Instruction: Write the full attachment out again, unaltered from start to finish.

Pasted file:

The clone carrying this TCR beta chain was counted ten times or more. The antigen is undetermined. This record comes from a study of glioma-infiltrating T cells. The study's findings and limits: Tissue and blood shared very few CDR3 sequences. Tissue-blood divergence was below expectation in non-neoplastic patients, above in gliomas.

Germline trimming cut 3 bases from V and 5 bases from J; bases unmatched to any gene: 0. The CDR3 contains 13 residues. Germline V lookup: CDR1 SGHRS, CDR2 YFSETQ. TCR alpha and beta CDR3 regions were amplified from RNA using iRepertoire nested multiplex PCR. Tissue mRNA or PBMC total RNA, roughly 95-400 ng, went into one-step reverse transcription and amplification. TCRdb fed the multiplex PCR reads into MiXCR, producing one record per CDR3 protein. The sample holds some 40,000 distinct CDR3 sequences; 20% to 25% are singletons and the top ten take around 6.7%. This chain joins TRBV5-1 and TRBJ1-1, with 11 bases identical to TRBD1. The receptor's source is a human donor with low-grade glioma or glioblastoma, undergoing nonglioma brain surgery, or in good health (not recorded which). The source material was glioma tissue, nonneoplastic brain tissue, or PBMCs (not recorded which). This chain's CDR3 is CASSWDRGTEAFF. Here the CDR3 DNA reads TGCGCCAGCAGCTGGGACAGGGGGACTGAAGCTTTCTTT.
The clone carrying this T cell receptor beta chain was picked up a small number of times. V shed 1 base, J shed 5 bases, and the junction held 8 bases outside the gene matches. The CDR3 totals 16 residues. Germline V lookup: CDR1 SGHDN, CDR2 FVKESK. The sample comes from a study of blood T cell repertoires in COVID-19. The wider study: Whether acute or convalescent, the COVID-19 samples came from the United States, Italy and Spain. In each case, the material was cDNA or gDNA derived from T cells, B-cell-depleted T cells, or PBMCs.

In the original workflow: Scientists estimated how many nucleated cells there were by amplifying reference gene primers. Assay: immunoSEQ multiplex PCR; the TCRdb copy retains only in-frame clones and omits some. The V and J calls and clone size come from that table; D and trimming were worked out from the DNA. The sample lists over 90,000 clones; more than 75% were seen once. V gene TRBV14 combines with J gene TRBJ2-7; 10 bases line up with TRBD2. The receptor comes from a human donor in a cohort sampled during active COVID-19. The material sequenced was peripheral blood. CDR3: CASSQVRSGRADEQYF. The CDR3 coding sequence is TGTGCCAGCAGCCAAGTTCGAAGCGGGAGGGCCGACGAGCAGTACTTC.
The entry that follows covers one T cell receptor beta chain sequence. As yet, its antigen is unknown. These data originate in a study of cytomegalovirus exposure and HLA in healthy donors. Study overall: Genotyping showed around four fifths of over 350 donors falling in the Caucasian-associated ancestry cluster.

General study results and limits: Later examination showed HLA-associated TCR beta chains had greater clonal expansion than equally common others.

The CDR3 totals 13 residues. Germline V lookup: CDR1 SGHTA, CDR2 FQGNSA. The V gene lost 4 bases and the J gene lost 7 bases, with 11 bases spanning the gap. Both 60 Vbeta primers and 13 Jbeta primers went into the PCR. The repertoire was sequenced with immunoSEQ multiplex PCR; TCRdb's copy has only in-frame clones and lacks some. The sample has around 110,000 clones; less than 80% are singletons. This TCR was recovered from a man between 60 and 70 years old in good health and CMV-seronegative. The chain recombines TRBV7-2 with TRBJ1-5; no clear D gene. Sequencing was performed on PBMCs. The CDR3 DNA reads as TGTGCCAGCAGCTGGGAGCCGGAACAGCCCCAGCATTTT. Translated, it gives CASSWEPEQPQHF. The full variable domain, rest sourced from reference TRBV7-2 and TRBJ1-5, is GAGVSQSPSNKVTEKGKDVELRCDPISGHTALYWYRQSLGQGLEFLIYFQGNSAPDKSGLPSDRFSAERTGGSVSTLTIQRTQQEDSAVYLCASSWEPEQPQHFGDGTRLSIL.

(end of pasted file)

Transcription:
The clone carrying this TCR beta chain was counted ten times or more. The antigen is undetermined. This record comes from a study of glioma-infiltrating T cells. The study's findings and limits: Tissue and blood shared very few CDR3 sequences. Tissue-blood divergence was below expectation in non-neoplastic patients, above in gliomas.

Germline trimming cut 3 bases from V and 5 bases from J; bases unmatched to any gene: 0. The CDR3 contains 13 residues. Germline V lookup: CDR1 SGHRS, CDR2 YFSETQ. TCR alpha and beta CDR3 regions were amplified from RNA using iRepertoire nested multiplex PCR. Tissue mRNA or PBMC total RNA, roughly 95-400 ng, went into one-step reverse transcription and amplification. TCRdb fed the multiplex PCR reads into MiXCR, producing one record per CDR3 protein. The sample holds some 40,000 distinct CDR3 sequences; 20% to 25% are singletons and the top ten take around 6.7%. This chain joins TRBV5-1 and TRBJ1-1, with 11 bases identical to TRBD1. The receptor's source is a human donor with low-grade glioma or glioblastoma, undergoing nonglioma brain surgery, or in good health (not recorded which). The source material was glioma tissue, nonneoplastic brain tissue, or PBMCs (not recorded which). This chain's CDR3 is CASSWDRGTEAFF. Here the CDR3 DNA reads TGCGCCAGCAGCTGGGACAGGGGGACTGAAGCTTTCTTT.
The clone carrying this T cell receptor beta chain was picked up a small number of times. V shed 1 base, J shed 5 bases, and the junction held 8 bases outside the gene matches. The CDR3 totals 16 residues. Germline V lookup: CDR1 SGHDN, CDR2 FVKESK. The sample comes from a study of blood T cell repertoires in COVID-19. The wider study: Whether acute or convalescent, the COVID-19 samples came from the United States, Italy and Spain. In each case, the material was cDNA or gDNA derived from T cells, B-cell-depleted T cells, or PBMCs.

In the original workflow: Scientists estimated how many nucleated cells there were by amplifying reference gene primers. Assay: immunoSEQ multiplex PCR; the TCRdb copy retains only in-frame clones and omits some. The V and J calls and clone size come from that table; D and trimming were worked out from the DNA. The sample lists over 90,000 clones; more than 75% were seen once. V gene TRBV14 combines with J gene TRBJ2-7; 10 bases line up with TRBD2. The receptor comes from a human donor in a cohort sampled during active COVID-19. The material sequenced was peripheral blood. CDR3: CASSQVRSGRADEQYF. The CDR3 coding sequence is TGTGCCAGCAGCCAAGTTCGAAGCGGGAGGGCCGACGAGCAGTACTTC.
The entry that follows covers one T cell receptor beta chain sequence. As yet, its antigen is unknown. These data originate in a study of cytomegalovirus exposure and HLA in healthy donors. Study overall: Genotyping showed around four fifths of over 350 donors falling in the Caucasian-associated ancestry cluster.

General study results and limits: Later examination showed HLA-associated TCR beta chains had greater clonal expansion than equally common others.

The CDR3 totals 13 residues. Germline V lookup: CDR1 SGHTA, CDR2 FQGNSA. The V gene lost 4 bases and the J gene lost 7 bases, with 11 bases spanning the gap. Both 60 Vbeta primers and 13 Jbeta primers went into the PCR. The repertoire was sequenced with immunoSEQ multiplex PCR; TCRdb's copy has only in-frame clones and lacks some. The sample has around 110,000 clones; less than 80% are singletons. This TCR was recovered from a man between 60 and 70 years old in good health and CMV-seronegative. The chain recombines TRBV7-2 with TRBJ1-5; no clear D gene. Sequencing was performed on PBMCs. The CDR3 DNA reads as TGTGCCAGCAGCTGGGAGCCGGAACAGCCCCAGCATTTT. Translated, it gives CASSWEPEQPQHF. The full variable domain, rest sourced from reference TRBV7-2 and TRBJ1-5, is GAGVSQSPSNKVTEKGKDVELRCDPISGHTALYWYRQSLGQGLEFLIYFQGNSAPDKSGLPSDRFSAERTGGSVSTLTIQRTQQEDSAVYLCASSWEPEQPQHFGDGTRLSIL.